"Our athletic programs are like your home or your business," Slocum added. "All of your costs have gone up. In college athletics – and a lot of people probably don't even realize…that for everyone of those scholarships, the athletic department has to generate revenue to pay to the school for those scholarships."

Slocum noted food costs have gone up, charter bus and plane flights have increased and the cost of providing the education to the student-athlete has gone up.

"One of the positive things is that we are providing the best services we have ever provided to our student athletes," Slocum said. "We have programs with full-time nutritionists, great strength coaches, heck of an academic center with all kinds of academic support and computer labs. Some 20 years ago, we didn't even have computers. Now we have a bunch of computers You can't even go to class without a computer.

"We are doing a lot, but that cost a lot of money," Slocum continued. "So if you have the opportunity to position yourself where you can generate more revenue, I don't see anything wrong with doing it."

Slocum, who noted he wouldn't try guess about a 14th team joining the league, also noted that the SEC is the best around on the field and that factors into the decision as well.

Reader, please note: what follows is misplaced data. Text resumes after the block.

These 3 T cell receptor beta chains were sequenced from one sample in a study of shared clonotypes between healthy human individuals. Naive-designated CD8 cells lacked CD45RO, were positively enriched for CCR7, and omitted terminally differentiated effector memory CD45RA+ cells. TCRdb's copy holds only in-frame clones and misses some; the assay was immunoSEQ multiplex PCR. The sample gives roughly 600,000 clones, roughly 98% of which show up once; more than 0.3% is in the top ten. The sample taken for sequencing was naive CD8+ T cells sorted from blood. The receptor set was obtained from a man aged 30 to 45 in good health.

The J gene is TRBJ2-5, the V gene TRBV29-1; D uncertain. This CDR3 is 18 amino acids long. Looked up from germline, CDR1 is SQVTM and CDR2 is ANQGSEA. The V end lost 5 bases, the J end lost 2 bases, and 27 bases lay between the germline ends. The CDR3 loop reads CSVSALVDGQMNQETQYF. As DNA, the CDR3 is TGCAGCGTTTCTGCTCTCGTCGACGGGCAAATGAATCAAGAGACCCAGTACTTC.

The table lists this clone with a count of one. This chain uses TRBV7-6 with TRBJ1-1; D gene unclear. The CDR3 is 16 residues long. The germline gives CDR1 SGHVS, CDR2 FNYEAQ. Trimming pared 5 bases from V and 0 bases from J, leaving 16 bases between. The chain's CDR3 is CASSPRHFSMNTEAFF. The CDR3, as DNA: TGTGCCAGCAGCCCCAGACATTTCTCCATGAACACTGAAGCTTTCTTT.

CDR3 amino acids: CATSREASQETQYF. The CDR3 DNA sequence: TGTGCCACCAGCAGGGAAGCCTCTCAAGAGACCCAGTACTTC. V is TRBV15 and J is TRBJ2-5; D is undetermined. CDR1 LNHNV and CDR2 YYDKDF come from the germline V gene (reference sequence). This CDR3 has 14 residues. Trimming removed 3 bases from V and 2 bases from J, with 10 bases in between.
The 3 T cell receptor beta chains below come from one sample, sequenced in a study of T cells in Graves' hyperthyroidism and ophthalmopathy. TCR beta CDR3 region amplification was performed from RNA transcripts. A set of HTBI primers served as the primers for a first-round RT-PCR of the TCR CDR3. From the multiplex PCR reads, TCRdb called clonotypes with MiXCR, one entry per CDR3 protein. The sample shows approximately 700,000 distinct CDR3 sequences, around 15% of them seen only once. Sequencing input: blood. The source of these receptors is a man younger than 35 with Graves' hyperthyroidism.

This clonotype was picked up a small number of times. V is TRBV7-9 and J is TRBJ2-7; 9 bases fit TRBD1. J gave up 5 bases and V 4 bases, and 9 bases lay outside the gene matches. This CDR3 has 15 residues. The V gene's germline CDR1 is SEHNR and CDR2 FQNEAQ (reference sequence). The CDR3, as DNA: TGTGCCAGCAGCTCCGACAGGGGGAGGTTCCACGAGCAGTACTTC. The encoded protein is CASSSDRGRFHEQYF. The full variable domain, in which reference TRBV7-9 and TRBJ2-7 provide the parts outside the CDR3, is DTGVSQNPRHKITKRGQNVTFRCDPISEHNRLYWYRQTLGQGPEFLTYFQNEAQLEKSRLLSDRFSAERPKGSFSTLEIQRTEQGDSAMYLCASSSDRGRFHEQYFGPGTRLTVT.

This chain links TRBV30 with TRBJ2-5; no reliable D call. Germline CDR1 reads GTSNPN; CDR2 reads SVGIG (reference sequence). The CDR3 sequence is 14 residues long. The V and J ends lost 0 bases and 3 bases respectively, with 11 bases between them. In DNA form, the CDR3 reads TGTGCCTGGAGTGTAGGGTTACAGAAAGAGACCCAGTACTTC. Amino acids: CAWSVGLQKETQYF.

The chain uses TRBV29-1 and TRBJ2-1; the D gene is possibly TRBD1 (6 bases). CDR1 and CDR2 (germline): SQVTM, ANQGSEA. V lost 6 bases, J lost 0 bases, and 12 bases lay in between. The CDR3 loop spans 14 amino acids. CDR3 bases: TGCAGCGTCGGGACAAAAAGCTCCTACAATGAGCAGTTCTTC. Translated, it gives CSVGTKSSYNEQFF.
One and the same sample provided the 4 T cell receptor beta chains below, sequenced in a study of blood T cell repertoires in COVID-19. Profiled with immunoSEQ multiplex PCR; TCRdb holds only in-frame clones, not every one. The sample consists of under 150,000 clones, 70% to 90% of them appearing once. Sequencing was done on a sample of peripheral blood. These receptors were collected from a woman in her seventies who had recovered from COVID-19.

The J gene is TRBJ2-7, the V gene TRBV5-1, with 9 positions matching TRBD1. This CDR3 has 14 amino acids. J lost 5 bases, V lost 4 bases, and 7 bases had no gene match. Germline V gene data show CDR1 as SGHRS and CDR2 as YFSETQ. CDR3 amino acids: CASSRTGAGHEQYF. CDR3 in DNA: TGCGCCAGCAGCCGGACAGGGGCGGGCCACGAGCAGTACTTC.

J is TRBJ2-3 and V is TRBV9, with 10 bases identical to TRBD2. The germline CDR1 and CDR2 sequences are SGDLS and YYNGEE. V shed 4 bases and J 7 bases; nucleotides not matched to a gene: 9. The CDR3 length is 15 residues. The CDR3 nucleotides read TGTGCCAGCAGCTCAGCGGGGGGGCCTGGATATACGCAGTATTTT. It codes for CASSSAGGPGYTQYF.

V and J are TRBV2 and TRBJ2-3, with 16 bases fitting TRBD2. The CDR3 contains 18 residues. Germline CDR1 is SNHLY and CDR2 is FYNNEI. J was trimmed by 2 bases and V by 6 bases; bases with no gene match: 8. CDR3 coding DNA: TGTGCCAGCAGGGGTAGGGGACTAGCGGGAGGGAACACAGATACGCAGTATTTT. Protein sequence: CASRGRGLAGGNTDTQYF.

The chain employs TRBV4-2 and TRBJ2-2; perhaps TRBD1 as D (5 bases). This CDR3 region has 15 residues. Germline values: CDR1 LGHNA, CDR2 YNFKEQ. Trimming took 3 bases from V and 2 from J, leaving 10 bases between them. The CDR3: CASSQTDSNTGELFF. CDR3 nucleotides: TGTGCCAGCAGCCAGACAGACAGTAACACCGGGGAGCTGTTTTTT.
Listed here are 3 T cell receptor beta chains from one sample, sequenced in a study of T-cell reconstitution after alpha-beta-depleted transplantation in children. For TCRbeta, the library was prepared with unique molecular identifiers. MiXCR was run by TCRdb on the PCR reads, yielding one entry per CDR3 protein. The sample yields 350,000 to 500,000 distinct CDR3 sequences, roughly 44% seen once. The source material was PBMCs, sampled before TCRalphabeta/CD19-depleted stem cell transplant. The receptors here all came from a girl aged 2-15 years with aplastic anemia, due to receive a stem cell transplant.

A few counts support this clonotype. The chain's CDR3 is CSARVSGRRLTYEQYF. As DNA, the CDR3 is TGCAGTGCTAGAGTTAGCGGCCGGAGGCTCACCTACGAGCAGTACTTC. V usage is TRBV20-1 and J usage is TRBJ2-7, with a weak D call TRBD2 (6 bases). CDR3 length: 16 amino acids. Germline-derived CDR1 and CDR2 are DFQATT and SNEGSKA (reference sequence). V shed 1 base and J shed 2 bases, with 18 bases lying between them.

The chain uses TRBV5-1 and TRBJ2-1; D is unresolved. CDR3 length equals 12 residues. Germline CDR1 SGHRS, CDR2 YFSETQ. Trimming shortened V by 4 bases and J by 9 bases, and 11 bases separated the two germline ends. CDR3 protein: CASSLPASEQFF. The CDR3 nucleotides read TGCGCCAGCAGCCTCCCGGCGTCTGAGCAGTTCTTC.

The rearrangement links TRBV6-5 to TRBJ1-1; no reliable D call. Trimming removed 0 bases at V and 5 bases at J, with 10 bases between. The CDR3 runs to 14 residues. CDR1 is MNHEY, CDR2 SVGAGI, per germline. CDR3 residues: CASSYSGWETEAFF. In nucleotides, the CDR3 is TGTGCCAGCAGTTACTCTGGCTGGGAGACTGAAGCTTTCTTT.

"The second part of it is just the exposure and the competition," Slocum said. "We know we are not lacking for competition. We have great respect for the Southeastern Conference as far as competitiveness…We have no allusions going into the league. We know it is going to be tough, but over the years, if you are a player or a coach, when you get right down to it you want to be where the best are.

"If you are playing professional football, you don't want to be in the arena league, you don't want to be in the Canadian league, you want to be in the National Football League," Slocum added. "If you are in college and you have a chance to go play in the premier football league and coach in the premier league, then you ought to take it."

Slocum noted A&M is making the decision simply on what is best for the Aggies.

"We have done this on our own, we are not reacting to anyone else," Slocum said. "We just looked at the whole landscape and where we were and what we had in the Big 12 conference and tried to look down the road in college athletics and say ‘if we can position ourselves, where would be the best place for us to be positioned. And we think without a doubt, it's the Southeastern Conference."

As for continuing to play arch-rival Texas, Slocum said that would be great, but is not necessary.

Continue to play Texas "It's been a great game and it would be sad not to play it, but things change," Slocum said. "I think the decision to go to the SEC was made with that thought (not playing) Texas in mind."

While noting he beat Texas 16 of the 30 times the two teams battled during his tenure, Slocum hinted that the Longhorns concessions of keeping more revenue than the other Big 12 teams was unfair.

"We are all in this thing together," Slocum said. "You can't have couple me say ‘hooray for me and screw you."

Broyles said he hopes Texas finds its way on out to the Pac-12, something Slocum said might be a good fit.

"I think they would fit right in with those Cal-Berkley types," Slocum said.